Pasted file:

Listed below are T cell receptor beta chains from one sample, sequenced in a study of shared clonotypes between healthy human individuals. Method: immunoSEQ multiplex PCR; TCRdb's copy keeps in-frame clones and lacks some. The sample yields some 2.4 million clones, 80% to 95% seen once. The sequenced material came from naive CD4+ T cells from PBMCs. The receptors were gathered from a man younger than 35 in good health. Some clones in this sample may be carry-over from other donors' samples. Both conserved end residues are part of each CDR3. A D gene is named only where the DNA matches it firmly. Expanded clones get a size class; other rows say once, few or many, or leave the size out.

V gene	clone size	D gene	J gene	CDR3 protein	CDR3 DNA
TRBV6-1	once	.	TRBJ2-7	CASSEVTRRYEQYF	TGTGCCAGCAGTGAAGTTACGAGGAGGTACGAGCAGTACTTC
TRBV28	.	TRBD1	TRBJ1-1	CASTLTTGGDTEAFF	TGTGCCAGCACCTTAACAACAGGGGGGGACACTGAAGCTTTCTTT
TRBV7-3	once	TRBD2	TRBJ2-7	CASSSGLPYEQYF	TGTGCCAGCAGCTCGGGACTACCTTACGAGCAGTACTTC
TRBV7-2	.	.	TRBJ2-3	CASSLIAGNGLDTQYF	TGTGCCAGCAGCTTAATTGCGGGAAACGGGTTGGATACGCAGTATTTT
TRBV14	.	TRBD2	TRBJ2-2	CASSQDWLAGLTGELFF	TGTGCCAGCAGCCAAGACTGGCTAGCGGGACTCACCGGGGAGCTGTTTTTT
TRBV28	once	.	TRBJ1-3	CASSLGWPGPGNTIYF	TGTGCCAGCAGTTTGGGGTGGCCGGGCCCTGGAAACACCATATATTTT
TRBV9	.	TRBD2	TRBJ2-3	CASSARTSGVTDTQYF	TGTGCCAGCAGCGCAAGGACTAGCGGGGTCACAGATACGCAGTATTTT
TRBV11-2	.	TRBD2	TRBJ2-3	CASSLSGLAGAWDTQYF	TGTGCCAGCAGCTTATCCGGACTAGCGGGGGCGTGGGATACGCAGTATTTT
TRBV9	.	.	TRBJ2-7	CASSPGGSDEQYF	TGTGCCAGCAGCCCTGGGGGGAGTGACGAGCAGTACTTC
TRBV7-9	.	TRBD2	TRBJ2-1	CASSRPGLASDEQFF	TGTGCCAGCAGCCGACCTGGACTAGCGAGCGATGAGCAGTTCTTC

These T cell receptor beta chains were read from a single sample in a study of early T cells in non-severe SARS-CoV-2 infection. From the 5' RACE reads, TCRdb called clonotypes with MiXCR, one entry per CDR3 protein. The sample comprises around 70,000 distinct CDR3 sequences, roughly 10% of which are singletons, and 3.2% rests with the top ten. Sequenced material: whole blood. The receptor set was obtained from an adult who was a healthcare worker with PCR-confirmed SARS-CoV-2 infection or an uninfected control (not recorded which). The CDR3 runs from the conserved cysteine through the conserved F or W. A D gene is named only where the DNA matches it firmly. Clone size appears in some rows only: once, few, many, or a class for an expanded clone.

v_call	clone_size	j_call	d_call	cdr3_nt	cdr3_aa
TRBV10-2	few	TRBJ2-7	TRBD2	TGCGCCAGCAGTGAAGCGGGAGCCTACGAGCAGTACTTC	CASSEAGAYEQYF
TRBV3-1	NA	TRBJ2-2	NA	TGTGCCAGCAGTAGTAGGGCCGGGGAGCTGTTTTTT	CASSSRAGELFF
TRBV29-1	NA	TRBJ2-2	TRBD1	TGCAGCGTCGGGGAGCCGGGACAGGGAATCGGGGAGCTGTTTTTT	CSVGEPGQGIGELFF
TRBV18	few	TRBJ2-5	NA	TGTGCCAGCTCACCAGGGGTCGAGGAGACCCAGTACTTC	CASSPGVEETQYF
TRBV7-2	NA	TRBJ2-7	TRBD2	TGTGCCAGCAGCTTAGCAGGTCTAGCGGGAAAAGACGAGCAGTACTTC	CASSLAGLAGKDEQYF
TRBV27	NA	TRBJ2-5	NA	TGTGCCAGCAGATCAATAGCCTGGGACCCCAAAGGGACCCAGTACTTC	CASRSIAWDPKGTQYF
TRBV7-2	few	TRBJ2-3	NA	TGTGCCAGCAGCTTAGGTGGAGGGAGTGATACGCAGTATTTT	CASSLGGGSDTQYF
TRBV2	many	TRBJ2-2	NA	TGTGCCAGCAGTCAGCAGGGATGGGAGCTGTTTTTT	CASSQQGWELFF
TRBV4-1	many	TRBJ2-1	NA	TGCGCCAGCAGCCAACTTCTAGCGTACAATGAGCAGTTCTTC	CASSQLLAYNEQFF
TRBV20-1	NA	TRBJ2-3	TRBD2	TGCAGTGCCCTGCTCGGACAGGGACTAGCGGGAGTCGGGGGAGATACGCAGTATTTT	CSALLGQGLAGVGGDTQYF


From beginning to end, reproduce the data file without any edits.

Listed below are T cell receptor beta chains from one sample, sequenced in a study of shared clonotypes between healthy human individuals. Method: immunoSEQ multiplex PCR; TCRdb's copy keeps in-frame clones and lacks some. The sample yields some 2.4 million clones, 80% to 95% seen once. The sequenced material came from naive CD4+ T cells from PBMCs. The receptors were gathered from a man younger than 35 in good health. Some clones in this sample may be carry-over from other donors' samples. Both conserved end residues are part of each CDR3. A D gene is named only where the DNA matches it firmly. Expanded clones get a size class; other rows say once, few or many, or leave the size out.

V gene	clone size	D gene	J gene	CDR3 protein	CDR3 DNA
TRBV6-1	once	.	TRBJ2-7	CASSEVTRRYEQYF	TGTGCCAGCAGTGAAGTTACGAGGAGGTACGAGCAGTACTTC
TRBV28	.	TRBD1	TRBJ1-1	CASTLTTGGDTEAFF	TGTGCCAGCACCTTAACAACAGGGGGGGACACTGAAGCTTTCTTT
TRBV7-3	once	TRBD2	TRBJ2-7	CASSSGLPYEQYF	TGTGCCAGCAGCTCGGGACTACCTTACGAGCAGTACTTC
TRBV7-2	.	.	TRBJ2-3	CASSLIAGNGLDTQYF	TGTGCCAGCAGCTTAATTGCGGGAAACGGGTTGGATACGCAGTATTTT
TRBV14	.	TRBD2	TRBJ2-2	CASSQDWLAGLTGELFF	TGTGCCAGCAGCCAAGACTGGCTAGCGGGACTCACCGGGGAGCTGTTTTTT
TRBV28	once	.	TRBJ1-3	CASSLGWPGPGNTIYF	TGTGCCAGCAGTTTGGGGTGGCCGGGCCCTGGAAACACCATATATTTT
TRBV9	.	TRBD2	TRBJ2-3	CASSARTSGVTDTQYF	TGTGCCAGCAGCGCAAGGACTAGCGGGGTCACAGATACGCAGTATTTT
TRBV11-2	.	TRBD2	TRBJ2-3	CASSLSGLAGAWDTQYF	TGTGCCAGCAGCTTATCCGGACTAGCGGGGGCGTGGGATACGCAGTATTTT
TRBV9	.	.	TRBJ2-7	CASSPGGSDEQYF	TGTGCCAGCAGCCCTGGGGGGAGTGACGAGCAGTACTTC
TRBV7-9	.	TRBD2	TRBJ2-1	CASSRPGLASDEQFF	TGTGCCAGCAGCCGACCTGGACTAGCGAGCGATGAGCAGTTCTTC

These T cell receptor beta chains were read from a single sample in a study of early T cells in non-severe SARS-CoV-2 infection. From the 5' RACE reads, TCRdb called clonotypes with MiXCR, one entry per CDR3 protein. The sample comprises around 70,000 distinct CDR3 sequences, roughly 10% of which are singletons, and 3.2% rests with the top ten. Sequenced material: whole blood. The receptor set was obtained from an adult who was a healthcare worker with PCR-confirmed SARS-CoV-2 infection or an uninfected control (not recorded which). The CDR3 runs from the conserved cysteine through the conserved F or W. A D gene is named only where the DNA matches it firmly. Clone size appears in some rows only: once, few, many, or a class for an expanded clone.

v_call	clone_size	j_call	d_call	cdr3_nt	cdr3_aa
TRBV10-2	few	TRBJ2-7	TRBD2	TGCGCCAGCAGTGAAGCGGGAGCCTACGAGCAGTACTTC	CASSEAGAYEQYF
TRBV3-1	NA	TRBJ2-2	NA	TGTGCCAGCAGTAGTAGGGCCGGGGAGCTGTTTTTT	CASSSRAGELFF
TRBV29-1	NA	TRBJ2-2	TRBD1	TGCAGCGTCGGGGAGCCGGGACAGGGAATCGGGGAGCTGTTTTTT	CSVGEPGQGIGELFF
TRBV18	few	TRBJ2-5	NA	TGTGCCAGCTCACCAGGGGTCGAGGAGACCCAGTACTTC	CASSPGVEETQYF
TRBV7-2	NA	TRBJ2-7	TRBD2	TGTGCCAGCAGCTTAGCAGGTCTAGCGGGAAAAGACGAGCAGTACTTC	CASSLAGLAGKDEQYF
TRBV27	NA	TRBJ2-5	NA	TGTGCCAGCAGATCAATAGCCTGGGACCCCAAAGGGACCCAGTACTTC	CASRSIAWDPKGTQYF
TRBV7-2	few	TRBJ2-3	NA	TGTGCCAGCAGCTTAGGTGGAGGGAGTGATACGCAGTATTTT	CASSLGGGSDTQYF
TRBV2	many	TRBJ2-2	NA	TGTGCCAGCAGTCAGCAGGGATGGGAGCTGTTTTTT	CASSQQGWELFF
TRBV4-1	many	TRBJ2-1	NA	TGCGCCAGCAGCCAACTTCTAGCGTACAATGAGCAGTTCTTC	CASSQLLAYNEQFF
TRBV20-1	NA	TRBJ2-3	TRBD2	TGCAGTGCCCTGCTCGGACAGGGACTAGCGGGAGTCGGGGGAGATACGCAGTATTTT	CSALLGQGLAGVGGDTQYF